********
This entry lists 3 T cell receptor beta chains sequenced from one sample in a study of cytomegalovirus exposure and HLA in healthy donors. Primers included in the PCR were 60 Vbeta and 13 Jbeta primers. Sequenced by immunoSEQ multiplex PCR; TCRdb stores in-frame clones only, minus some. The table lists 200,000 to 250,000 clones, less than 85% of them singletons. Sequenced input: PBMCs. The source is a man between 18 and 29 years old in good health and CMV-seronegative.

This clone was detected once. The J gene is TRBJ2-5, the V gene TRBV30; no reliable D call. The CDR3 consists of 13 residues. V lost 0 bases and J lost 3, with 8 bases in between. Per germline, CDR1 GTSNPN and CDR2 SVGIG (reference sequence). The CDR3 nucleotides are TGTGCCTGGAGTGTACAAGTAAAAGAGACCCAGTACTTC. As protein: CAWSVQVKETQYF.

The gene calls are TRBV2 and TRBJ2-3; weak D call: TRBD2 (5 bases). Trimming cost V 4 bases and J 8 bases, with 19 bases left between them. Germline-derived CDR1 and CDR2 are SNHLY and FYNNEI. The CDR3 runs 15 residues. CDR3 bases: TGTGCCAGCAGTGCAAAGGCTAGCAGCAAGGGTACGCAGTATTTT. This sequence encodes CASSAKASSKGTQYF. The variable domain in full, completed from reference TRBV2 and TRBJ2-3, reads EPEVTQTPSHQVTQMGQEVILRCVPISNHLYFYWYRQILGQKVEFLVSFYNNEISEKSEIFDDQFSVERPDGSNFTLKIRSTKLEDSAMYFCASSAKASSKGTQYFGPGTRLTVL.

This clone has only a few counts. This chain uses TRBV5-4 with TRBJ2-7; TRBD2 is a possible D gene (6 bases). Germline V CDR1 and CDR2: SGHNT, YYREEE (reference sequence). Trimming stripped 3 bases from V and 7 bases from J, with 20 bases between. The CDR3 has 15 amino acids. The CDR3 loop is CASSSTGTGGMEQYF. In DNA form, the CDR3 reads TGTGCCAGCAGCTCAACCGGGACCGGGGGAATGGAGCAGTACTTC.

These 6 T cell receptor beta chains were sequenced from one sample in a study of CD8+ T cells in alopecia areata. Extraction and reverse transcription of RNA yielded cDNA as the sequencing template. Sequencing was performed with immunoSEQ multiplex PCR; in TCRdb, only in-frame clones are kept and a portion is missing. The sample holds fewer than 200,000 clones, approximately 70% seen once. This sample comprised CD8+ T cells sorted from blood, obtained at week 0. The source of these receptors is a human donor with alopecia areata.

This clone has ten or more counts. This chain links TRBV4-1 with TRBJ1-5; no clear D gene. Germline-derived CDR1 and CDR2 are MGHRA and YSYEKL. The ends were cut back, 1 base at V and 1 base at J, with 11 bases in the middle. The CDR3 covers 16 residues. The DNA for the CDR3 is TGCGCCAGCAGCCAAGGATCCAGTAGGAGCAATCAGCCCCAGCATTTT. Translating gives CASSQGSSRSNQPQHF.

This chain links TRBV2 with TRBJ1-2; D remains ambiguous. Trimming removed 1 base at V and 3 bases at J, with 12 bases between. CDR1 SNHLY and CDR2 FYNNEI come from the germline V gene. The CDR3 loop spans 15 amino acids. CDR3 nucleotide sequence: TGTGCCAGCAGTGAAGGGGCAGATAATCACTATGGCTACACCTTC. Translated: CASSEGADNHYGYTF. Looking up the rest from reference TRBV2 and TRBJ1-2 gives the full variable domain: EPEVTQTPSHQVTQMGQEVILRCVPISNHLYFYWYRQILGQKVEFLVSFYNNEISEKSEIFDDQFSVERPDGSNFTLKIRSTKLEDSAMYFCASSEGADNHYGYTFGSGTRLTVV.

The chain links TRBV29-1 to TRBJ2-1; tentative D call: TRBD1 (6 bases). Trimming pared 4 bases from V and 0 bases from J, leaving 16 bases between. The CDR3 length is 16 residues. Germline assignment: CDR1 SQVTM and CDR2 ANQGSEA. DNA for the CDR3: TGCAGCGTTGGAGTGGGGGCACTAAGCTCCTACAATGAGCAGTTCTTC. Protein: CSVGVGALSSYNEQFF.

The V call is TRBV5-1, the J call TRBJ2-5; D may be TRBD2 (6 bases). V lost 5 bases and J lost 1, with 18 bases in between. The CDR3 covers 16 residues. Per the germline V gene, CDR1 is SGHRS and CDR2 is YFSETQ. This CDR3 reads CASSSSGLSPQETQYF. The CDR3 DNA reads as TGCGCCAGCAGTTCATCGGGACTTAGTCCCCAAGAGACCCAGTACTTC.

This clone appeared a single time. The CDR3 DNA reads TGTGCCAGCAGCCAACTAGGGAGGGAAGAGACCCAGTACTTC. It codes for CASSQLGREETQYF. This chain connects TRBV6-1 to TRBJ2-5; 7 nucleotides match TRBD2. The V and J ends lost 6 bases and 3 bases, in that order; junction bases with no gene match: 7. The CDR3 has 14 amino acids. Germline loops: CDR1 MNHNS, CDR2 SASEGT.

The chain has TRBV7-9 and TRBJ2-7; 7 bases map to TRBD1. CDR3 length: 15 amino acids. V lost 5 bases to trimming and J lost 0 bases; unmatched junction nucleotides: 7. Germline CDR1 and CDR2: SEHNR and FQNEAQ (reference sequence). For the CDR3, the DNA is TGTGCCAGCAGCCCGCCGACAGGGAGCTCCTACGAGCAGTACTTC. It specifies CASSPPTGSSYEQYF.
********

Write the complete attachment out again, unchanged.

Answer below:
This entry lists 3 T cell receptor beta chains sequenced from one sample in a study of cytomegalovirus exposure and HLA in healthy donors. Primers included in the PCR were 60 Vbeta and 13 Jbeta primers. Sequenced by immunoSEQ multiplex PCR; TCRdb stores in-frame clones only, minus some. The table lists 200,000 to 250,000 clones, less than 85% of them singletons. Sequenced input: PBMCs. The source is a man between 18 and 29 years old in good health and CMV-seronegative.

This clone was detected once. The J gene is TRBJ2-5, the V gene TRBV30; no reliable D call. The CDR3 consists of 13 residues. V lost 0 bases and J lost 3, with 8 bases in between. Per germline, CDR1 GTSNPN and CDR2 SVGIG (reference sequence). The CDR3 nucleotides are TGTGCCTGGAGTGTACAAGTAAAAGAGACCCAGTACTTC. As protein: CAWSVQVKETQYF.

The gene calls are TRBV2 and TRBJ2-3; weak D call: TRBD2 (5 bases). Trimming cost V 4 bases and J 8 bases, with 19 bases left between them. Germline-derived CDR1 and CDR2 are SNHLY and FYNNEI. The CDR3 runs 15 residues. CDR3 bases: TGTGCCAGCAGTGCAAAGGCTAGCAGCAAGGGTACGCAGTATTTT. This sequence encodes CASSAKASSKGTQYF. The variable domain in full, completed from reference TRBV2 and TRBJ2-3, reads EPEVTQTPSHQVTQMGQEVILRCVPISNHLYFYWYRQILGQKVEFLVSFYNNEISEKSEIFDDQFSVERPDGSNFTLKIRSTKLEDSAMYFCASSAKASSKGTQYFGPGTRLTVL.

This clone has only a few counts. This chain uses TRBV5-4 with TRBJ2-7; TRBD2 is a possible D gene (6 bases). Germline V CDR1 and CDR2: SGHNT, YYREEE (reference sequence). Trimming stripped 3 bases from V and 7 bases from J, with 20 bases between. The CDR3 has 15 amino acids. The CDR3 loop is CASSSTGTGGMEQYF. In DNA form, the CDR3 reads TGTGCCAGCAGCTCAACCGGGACCGGGGGAATGGAGCAGTACTTC.

These 6 T cell receptor beta chains were sequenced from one sample in a study of CD8+ T cells in alopecia areata. Extraction and reverse transcription of RNA yielded cDNA as the sequencing template. Sequencing was performed with immunoSEQ multiplex PCR; in TCRdb, only in-frame clones are kept and a portion is missing. The sample holds fewer than 200,000 clones, approximately 70% seen once. This sample comprised CD8+ T cells sorted from blood, obtained at week 0. The source of these receptors is a human donor with alopecia areata.

This clone has ten or more counts. This chain links TRBV4-1 with TRBJ1-5; no clear D gene. Germline-derived CDR1 and CDR2 are MGHRA and YSYEKL. The ends were cut back, 1 base at V and 1 base at J, with 11 bases in the middle. The CDR3 covers 16 residues. The DNA for the CDR3 is TGCGCCAGCAGCCAAGGATCCAGTAGGAGCAATCAGCCCCAGCATTTT. Translating gives CASSQGSSRSNQPQHF.

This chain links TRBV2 with TRBJ1-2; D remains ambiguous. Trimming removed 1 base at V and 3 bases at J, with 12 bases between. CDR1 SNHLY and CDR2 FYNNEI come from the germline V gene. The CDR3 loop spans 15 amino acids. CDR3 nucleotide sequence: TGTGCCAGCAGTGAAGGGGCAGATAATCACTATGGCTACACCTTC. Translated: CASSEGADNHYGYTF. Looking up the rest from reference TRBV2 and TRBJ1-2 gives the full variable domain: EPEVTQTPSHQVTQMGQEVILRCVPISNHLYFYWYRQILGQKVEFLVSFYNNEISEKSEIFDDQFSVERPDGSNFTLKIRSTKLEDSAMYFCASSEGADNHYGYTFGSGTRLTVV.

The chain links TRBV29-1 to TRBJ2-1; tentative D call: TRBD1 (6 bases). Trimming pared 4 bases from V and 0 bases from J, leaving 16 bases between. The CDR3 length is 16 residues. Germline assignment: CDR1 SQVTM and CDR2 ANQGSEA. DNA for the CDR3: TGCAGCGTTGGAGTGGGGGCACTAAGCTCCTACAATGAGCAGTTCTTC. Protein: CSVGVGALSSYNEQFF.

The V call is TRBV5-1, the J call TRBJ2-5; D may be TRBD2 (6 bases). V lost 5 bases and J lost 1, with 18 bases in between. The CDR3 covers 16 residues. Per the germline V gene, CDR1 is SGHRS and CDR2 is YFSETQ. This CDR3 reads CASSSSGLSPQETQYF. The CDR3 DNA reads as TGCGCCAGCAGTTCATCGGGACTTAGTCCCCAAGAGACCCAGTACTTC.

This clone appeared a single time. The CDR3 DNA reads TGTGCCAGCAGCCAACTAGGGAGGGAAGAGACCCAGTACTTC. It codes for CASSQLGREETQYF. This chain connects TRBV6-1 to TRBJ2-5; 7 nucleotides match TRBD2. The V and J ends lost 6 bases and 3 bases, in that order; junction bases with no gene match: 7. The CDR3 has 14 amino acids. Germline loops: CDR1 MNHNS, CDR2 SASEGT.

The chain has TRBV7-9 and TRBJ2-7; 7 bases map to TRBD1. CDR3 length: 15 amino acids. V lost 5 bases to trimming and J lost 0 bases; unmatched junction nucleotides: 7. Germline CDR1 and CDR2: SEHNR and FQNEAQ (reference sequence). For the CDR3, the DNA is TGTGCCAGCAGCCCGCCGACAGGGAGCTCCTACGAGCAGTACTTC. It specifies CASSPPTGSSYEQYF.